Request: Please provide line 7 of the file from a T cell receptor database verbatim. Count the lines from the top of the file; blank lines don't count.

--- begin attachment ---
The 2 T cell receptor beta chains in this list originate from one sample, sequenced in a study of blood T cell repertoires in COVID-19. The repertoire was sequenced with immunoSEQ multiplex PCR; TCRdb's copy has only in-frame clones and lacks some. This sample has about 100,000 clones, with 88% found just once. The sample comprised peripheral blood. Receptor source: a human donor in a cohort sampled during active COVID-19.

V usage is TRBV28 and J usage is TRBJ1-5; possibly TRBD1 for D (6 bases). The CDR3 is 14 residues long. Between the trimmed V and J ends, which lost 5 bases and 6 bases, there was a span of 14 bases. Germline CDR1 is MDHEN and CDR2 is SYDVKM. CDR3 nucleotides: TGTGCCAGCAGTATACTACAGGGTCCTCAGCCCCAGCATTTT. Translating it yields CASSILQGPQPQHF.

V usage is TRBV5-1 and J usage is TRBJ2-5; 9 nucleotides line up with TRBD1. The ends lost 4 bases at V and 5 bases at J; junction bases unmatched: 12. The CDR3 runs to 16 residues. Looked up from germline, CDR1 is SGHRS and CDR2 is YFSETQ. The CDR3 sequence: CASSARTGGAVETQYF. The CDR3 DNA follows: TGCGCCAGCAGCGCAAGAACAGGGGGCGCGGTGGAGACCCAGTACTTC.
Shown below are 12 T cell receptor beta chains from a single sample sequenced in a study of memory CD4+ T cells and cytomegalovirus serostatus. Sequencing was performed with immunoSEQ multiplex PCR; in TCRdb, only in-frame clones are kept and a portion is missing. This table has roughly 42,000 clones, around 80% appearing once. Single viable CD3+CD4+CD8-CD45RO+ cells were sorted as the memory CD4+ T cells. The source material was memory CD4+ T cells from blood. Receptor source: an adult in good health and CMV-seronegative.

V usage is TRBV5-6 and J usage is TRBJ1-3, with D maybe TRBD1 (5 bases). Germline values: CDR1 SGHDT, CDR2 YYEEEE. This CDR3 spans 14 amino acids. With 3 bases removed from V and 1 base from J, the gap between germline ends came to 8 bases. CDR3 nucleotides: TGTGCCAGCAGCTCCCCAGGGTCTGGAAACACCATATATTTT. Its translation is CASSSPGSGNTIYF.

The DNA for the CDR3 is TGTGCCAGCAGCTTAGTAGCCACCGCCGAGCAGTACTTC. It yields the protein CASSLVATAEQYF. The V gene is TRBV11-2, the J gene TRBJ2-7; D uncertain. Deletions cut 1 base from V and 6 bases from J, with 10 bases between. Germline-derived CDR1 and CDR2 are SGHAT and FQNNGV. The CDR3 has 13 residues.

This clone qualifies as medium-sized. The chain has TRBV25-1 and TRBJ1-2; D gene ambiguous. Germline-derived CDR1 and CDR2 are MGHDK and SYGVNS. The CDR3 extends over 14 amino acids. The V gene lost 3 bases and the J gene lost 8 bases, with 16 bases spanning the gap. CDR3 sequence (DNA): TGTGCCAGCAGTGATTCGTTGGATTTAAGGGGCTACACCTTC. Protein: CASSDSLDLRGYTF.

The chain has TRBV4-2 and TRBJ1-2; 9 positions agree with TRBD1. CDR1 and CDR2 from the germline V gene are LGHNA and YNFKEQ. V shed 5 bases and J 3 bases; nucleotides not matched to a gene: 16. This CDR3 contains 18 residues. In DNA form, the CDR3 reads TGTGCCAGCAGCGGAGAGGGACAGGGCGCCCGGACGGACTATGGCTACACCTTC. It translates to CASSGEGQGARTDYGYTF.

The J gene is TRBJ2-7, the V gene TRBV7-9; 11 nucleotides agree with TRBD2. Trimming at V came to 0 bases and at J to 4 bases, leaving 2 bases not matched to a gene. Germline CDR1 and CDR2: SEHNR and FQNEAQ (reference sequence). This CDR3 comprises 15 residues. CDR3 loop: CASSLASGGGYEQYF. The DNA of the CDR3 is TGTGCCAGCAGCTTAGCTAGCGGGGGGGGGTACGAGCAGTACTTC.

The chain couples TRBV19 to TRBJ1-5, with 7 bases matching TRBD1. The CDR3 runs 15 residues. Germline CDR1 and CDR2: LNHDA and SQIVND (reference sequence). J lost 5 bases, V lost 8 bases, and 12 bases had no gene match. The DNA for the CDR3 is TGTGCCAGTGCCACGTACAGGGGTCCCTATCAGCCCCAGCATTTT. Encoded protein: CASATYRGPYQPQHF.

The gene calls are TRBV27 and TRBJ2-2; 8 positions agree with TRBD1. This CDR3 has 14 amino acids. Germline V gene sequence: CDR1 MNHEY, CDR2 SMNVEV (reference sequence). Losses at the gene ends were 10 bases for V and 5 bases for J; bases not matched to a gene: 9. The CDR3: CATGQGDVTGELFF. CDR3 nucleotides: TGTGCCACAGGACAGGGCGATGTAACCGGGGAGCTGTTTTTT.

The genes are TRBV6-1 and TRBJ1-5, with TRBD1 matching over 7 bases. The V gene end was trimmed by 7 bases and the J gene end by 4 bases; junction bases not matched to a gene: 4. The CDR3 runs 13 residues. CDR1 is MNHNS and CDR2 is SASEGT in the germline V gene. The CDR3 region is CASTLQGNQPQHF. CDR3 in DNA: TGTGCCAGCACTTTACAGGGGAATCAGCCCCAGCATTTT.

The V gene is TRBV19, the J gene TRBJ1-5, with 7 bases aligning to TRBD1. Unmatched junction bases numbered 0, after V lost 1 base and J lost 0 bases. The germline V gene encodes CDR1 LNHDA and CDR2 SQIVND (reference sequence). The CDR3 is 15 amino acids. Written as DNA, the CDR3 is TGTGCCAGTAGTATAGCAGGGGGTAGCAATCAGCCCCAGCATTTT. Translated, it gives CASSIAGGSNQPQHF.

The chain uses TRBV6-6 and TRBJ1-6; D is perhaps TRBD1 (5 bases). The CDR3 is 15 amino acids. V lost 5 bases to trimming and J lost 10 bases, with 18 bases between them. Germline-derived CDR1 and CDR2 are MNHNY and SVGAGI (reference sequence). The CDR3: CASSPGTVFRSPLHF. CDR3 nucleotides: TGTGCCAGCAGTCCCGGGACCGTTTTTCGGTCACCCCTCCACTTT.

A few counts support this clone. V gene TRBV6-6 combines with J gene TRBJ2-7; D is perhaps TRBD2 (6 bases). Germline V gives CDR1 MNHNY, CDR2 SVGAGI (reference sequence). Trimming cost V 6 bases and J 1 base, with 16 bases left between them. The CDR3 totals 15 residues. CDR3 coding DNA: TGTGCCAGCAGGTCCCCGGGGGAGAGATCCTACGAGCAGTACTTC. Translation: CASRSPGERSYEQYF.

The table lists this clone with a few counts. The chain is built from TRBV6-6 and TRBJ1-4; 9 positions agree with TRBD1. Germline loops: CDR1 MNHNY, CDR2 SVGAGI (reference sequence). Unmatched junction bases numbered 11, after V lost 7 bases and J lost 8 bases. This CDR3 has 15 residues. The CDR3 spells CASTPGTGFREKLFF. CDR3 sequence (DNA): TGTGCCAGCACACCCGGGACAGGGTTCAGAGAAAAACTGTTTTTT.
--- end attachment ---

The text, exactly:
This clone qualifies as medium-sized. The chain has TRBV25-1 and TRBJ1-2; D gene ambiguous. Germline-derived CDR1 and CDR2 are MGHDK and SYGVNS. The CDR3 extends over 14 amino acids. The V gene lost 3 bases and the J gene lost 8 bases, with 16 bases spanning the gap. CDR3 sequence (DNA): TGTGCCAGCAGTGATTCGTTGGATTTAAGGGGCTACACCTTC. Protein: CASSDSLDLRGYTF.